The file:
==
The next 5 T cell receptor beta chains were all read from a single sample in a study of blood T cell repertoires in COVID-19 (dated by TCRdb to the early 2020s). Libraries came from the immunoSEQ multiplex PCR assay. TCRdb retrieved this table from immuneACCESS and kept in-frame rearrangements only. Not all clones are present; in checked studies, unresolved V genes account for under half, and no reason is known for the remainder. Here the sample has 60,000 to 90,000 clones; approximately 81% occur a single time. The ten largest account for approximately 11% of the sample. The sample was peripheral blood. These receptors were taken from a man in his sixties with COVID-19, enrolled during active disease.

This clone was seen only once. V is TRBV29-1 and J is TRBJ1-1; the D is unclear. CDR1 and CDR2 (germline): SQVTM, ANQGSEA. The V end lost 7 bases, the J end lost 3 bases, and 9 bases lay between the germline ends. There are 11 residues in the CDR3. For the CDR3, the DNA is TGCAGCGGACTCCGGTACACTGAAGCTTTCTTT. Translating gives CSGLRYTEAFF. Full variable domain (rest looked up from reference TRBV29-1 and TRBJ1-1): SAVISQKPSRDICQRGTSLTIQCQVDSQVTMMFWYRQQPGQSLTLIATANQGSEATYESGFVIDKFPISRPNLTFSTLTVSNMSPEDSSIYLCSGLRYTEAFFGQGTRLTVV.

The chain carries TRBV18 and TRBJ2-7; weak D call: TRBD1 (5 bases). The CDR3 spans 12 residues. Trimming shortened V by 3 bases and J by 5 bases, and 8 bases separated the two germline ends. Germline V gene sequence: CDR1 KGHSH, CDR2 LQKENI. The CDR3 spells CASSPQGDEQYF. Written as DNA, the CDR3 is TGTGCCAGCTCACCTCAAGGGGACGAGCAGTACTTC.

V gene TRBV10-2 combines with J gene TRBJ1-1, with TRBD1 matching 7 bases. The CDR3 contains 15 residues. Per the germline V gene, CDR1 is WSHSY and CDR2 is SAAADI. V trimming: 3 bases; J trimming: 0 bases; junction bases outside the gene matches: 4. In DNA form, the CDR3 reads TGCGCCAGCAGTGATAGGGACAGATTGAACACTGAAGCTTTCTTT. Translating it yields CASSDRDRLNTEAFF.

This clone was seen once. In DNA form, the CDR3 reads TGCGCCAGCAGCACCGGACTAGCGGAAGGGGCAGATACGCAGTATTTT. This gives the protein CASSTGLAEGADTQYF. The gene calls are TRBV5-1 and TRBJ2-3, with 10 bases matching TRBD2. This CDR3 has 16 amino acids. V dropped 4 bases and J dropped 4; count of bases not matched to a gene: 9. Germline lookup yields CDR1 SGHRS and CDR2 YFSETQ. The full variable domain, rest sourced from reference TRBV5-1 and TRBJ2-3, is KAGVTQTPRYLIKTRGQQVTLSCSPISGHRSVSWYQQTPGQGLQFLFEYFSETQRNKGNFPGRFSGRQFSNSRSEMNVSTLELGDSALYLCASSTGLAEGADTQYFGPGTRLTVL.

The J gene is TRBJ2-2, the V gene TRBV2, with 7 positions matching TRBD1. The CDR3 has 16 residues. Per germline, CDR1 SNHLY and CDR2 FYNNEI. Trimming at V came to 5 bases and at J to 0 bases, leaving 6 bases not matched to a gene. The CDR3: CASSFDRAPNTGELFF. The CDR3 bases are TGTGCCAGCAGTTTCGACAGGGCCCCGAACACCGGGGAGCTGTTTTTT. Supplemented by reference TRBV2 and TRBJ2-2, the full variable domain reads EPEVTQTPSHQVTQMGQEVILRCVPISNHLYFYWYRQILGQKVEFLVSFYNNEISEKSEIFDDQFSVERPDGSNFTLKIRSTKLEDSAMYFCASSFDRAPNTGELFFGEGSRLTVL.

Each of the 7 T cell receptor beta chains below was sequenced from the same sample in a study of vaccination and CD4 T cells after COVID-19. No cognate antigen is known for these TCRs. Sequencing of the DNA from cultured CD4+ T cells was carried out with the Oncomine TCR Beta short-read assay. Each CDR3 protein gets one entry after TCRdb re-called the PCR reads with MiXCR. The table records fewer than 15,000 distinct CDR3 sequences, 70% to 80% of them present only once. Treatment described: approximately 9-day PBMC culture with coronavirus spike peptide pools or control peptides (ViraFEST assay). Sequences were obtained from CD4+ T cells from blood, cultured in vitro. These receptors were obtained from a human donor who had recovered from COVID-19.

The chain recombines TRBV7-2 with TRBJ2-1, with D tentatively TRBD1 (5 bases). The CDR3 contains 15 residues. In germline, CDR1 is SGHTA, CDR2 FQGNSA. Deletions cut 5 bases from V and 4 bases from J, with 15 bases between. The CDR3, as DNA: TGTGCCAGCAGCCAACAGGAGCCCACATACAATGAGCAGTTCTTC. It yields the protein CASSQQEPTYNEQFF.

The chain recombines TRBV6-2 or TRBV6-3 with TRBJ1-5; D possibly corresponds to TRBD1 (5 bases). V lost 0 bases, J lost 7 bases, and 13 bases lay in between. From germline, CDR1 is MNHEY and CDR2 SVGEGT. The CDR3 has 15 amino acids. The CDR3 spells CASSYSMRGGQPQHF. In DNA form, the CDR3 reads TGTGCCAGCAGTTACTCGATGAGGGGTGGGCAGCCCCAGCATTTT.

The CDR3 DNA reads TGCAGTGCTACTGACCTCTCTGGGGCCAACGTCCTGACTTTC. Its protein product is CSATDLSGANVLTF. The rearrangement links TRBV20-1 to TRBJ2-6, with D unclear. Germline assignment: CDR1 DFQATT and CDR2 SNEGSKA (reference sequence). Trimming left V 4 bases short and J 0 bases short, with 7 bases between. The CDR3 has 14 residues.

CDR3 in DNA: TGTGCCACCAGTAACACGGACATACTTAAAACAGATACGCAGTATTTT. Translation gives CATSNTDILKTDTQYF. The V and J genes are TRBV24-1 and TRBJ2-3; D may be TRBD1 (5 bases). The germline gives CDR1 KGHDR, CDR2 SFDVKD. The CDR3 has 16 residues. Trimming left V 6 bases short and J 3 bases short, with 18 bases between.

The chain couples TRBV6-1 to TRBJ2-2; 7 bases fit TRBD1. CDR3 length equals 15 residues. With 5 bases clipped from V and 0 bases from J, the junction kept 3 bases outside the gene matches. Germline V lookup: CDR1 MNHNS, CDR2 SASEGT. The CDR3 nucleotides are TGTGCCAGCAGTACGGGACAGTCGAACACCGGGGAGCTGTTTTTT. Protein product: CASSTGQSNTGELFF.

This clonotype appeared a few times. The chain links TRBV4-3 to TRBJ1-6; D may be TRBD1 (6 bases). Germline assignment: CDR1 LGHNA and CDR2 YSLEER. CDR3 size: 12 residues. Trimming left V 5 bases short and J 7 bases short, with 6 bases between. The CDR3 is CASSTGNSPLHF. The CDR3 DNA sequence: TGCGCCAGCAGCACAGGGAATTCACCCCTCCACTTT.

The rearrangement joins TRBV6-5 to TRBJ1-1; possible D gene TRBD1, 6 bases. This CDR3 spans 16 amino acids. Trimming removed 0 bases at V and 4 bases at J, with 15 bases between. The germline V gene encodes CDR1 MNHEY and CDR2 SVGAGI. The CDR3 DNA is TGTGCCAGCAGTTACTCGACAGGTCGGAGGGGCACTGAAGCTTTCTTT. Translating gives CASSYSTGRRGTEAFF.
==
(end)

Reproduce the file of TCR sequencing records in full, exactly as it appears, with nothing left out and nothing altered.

The next 5 T cell receptor beta chains were all read from a single sample in a study of blood T cell repertoires in COVID-19 (dated by TCRdb to the early 2020s). Libraries came from the immunoSEQ multiplex PCR assay. TCRdb retrieved this table from immuneACCESS and kept in-frame rearrangements only. Not all clones are present; in checked studies, unresolved V genes account for under half, and no reason is known for the remainder. Here the sample has 60,000 to 90,000 clones; approximately 81% occur a single time. The ten largest account for approximately 11% of the sample. The sample was peripheral blood. These receptors were taken from a man in his sixties with COVID-19, enrolled during active disease.

This clone was seen only once. V is TRBV29-1 and J is TRBJ1-1; the D is unclear. CDR1 and CDR2 (germline): SQVTM, ANQGSEA. The V end lost 7 bases, the J end lost 3 bases, and 9 bases lay between the germline ends. There are 11 residues in the CDR3. For the CDR3, the DNA is TGCAGCGGACTCCGGTACACTGAAGCTTTCTTT. Translating gives CSGLRYTEAFF. Full variable domain (rest looked up from reference TRBV29-1 and TRBJ1-1): SAVISQKPSRDICQRGTSLTIQCQVDSQVTMMFWYRQQPGQSLTLIATANQGSEATYESGFVIDKFPISRPNLTFSTLTVSNMSPEDSSIYLCSGLRYTEAFFGQGTRLTVV.

The chain carries TRBV18 and TRBJ2-7; weak D call: TRBD1 (5 bases). The CDR3 spans 12 residues. Trimming shortened V by 3 bases and J by 5 bases, and 8 bases separated the two germline ends. Germline V gene sequence: CDR1 KGHSH, CDR2 LQKENI. The CDR3 spells CASSPQGDEQYF. Written as DNA, the CDR3 is TGTGCCAGCTCACCTCAAGGGGACGAGCAGTACTTC.

V gene TRBV10-2 combines with J gene TRBJ1-1, with TRBD1 matching 7 bases. The CDR3 contains 15 residues. Per the germline V gene, CDR1 is WSHSY and CDR2 is SAAADI. V trimming: 3 bases; J trimming: 0 bases; junction bases outside the gene matches: 4. In DNA form, the CDR3 reads TGCGCCAGCAGTGATAGGGACAGATTGAACACTGAAGCTTTCTTT. Translating it yields CASSDRDRLNTEAFF.

This clone was seen once. In DNA form, the CDR3 reads TGCGCCAGCAGCACCGGACTAGCGGAAGGGGCAGATACGCAGTATTTT. This gives the protein CASSTGLAEGADTQYF. The gene calls are TRBV5-1 and TRBJ2-3, with 10 bases matching TRBD2. This CDR3 has 16 amino acids. V dropped 4 bases and J dropped 4; count of bases not matched to a gene: 9. Germline lookup yields CDR1 SGHRS and CDR2 YFSETQ. The full variable domain, rest sourced from reference TRBV5-1 and TRBJ2-3, is KAGVTQTPRYLIKTRGQQVTLSCSPISGHRSVSWYQQTPGQGLQFLFEYFSETQRNKGNFPGRFSGRQFSNSRSEMNVSTLELGDSALYLCASSTGLAEGADTQYFGPGTRLTVL.

The J gene is TRBJ2-2, the V gene TRBV2, with 7 positions matching TRBD1. The CDR3 has 16 residues. Per germline, CDR1 SNHLY and CDR2 FYNNEI. Trimming at V came to 5 bases and at J to 0 bases, leaving 6 bases not matched to a gene. The CDR3: CASSFDRAPNTGELFF. The CDR3 bases are TGTGCCAGCAGTTTCGACAGGGCCCCGAACACCGGGGAGCTGTTTTTT. Supplemented by reference TRBV2 and TRBJ2-2, the full variable domain reads EPEVTQTPSHQVTQMGQEVILRCVPISNHLYFYWYRQILGQKVEFLVSFYNNEISEKSEIFDDQFSVERPDGSNFTLKIRSTKLEDSAMYFCASSFDRAPNTGELFFGEGSRLTVL.

Each of the 7 T cell receptor beta chains below was sequenced from the same sample in a study of vaccination and CD4 T cells after COVID-19. No cognate antigen is known for these TCRs. Sequencing of the DNA from cultured CD4+ T cells was carried out with the Oncomine TCR Beta short-read assay. Each CDR3 protein gets one entry after TCRdb re-called the PCR reads with MiXCR. The table records fewer than 15,000 distinct CDR3 sequences, 70% to 80% of them present only once. Treatment described: approximately 9-day PBMC culture with coronavirus spike peptide pools or control peptides (ViraFEST assay). Sequences were obtained from CD4+ T cells from blood, cultured in vitro. These receptors were obtained from a human donor who had recovered from COVID-19.

The chain recombines TRBV7-2 with TRBJ2-1, with D tentatively TRBD1 (5 bases). The CDR3 contains 15 residues. In germline, CDR1 is SGHTA, CDR2 FQGNSA. Deletions cut 5 bases from V and 4 bases from J, with 15 bases between. The CDR3, as DNA: TGTGCCAGCAGCCAACAGGAGCCCACATACAATGAGCAGTTCTTC. It yields the protein CASSQQEPTYNEQFF.

The chain recombines TRBV6-2 or TRBV6-3 with TRBJ1-5; D possibly corresponds to TRBD1 (5 bases). V lost 0 bases, J lost 7 bases, and 13 bases lay in between. From germline, CDR1 is MNHEY and CDR2 SVGEGT. The CDR3 has 15 amino acids. The CDR3 spells CASSYSMRGGQPQHF. In DNA form, the CDR3 reads TGTGCCAGCAGTTACTCGATGAGGGGTGGGCAGCCCCAGCATTTT.

The CDR3 DNA reads TGCAGTGCTACTGACCTCTCTGGGGCCAACGTCCTGACTTTC. Its protein product is CSATDLSGANVLTF. The rearrangement links TRBV20-1 to TRBJ2-6, with D unclear. Germline assignment: CDR1 DFQATT and CDR2 SNEGSKA (reference sequence). Trimming left V 4 bases short and J 0 bases short, with 7 bases between. The CDR3 has 14 residues.

CDR3 in DNA: TGTGCCACCAGTAACACGGACATACTTAAAACAGATACGCAGTATTTT. Translation gives CATSNTDILKTDTQYF. The V and J genes are TRBV24-1 and TRBJ2-3; D may be TRBD1 (5 bases). The germline gives CDR1 KGHDR, CDR2 SFDVKD. The CDR3 has 16 residues. Trimming left V 6 bases short and J 3 bases short, with 18 bases between.

The chain couples TRBV6-1 to TRBJ2-2; 7 bases fit TRBD1. CDR3 length equals 15 residues. With 5 bases clipped from V and 0 bases from J, the junction kept 3 bases outside the gene matches. Germline V lookup: CDR1 MNHNS, CDR2 SASEGT. The CDR3 nucleotides are TGTGCCAGCAGTACGGGACAGTCGAACACCGGGGAGCTGTTTTTT. Protein product: CASSTGQSNTGELFF.

This clonotype appeared a few times. The chain links TRBV4-3 to TRBJ1-6; D may be TRBD1 (6 bases). Germline assignment: CDR1 LGHNA and CDR2 YSLEER. CDR3 size: 12 residues. Trimming left V 5 bases short and J 7 bases short, with 6 bases between. The CDR3 is CASSTGNSPLHF. The CDR3 DNA sequence: TGCGCCAGCAGCACAGGGAATTCACCCCTCCACTTT.

The rearrangement joins TRBV6-5 to TRBJ1-1; possible D gene TRBD1, 6 bases. This CDR3 spans 16 amino acids. Trimming removed 0 bases at V and 4 bases at J, with 15 bases between. The germline V gene encodes CDR1 MNHEY and CDR2 SVGAGI. The CDR3 DNA is TGTGCCAGCAGTTACTCGACAGGTCGGAGGGGCACTGAAGCTTTCTTT. Translating gives CASSYSTGRRGTEAFF.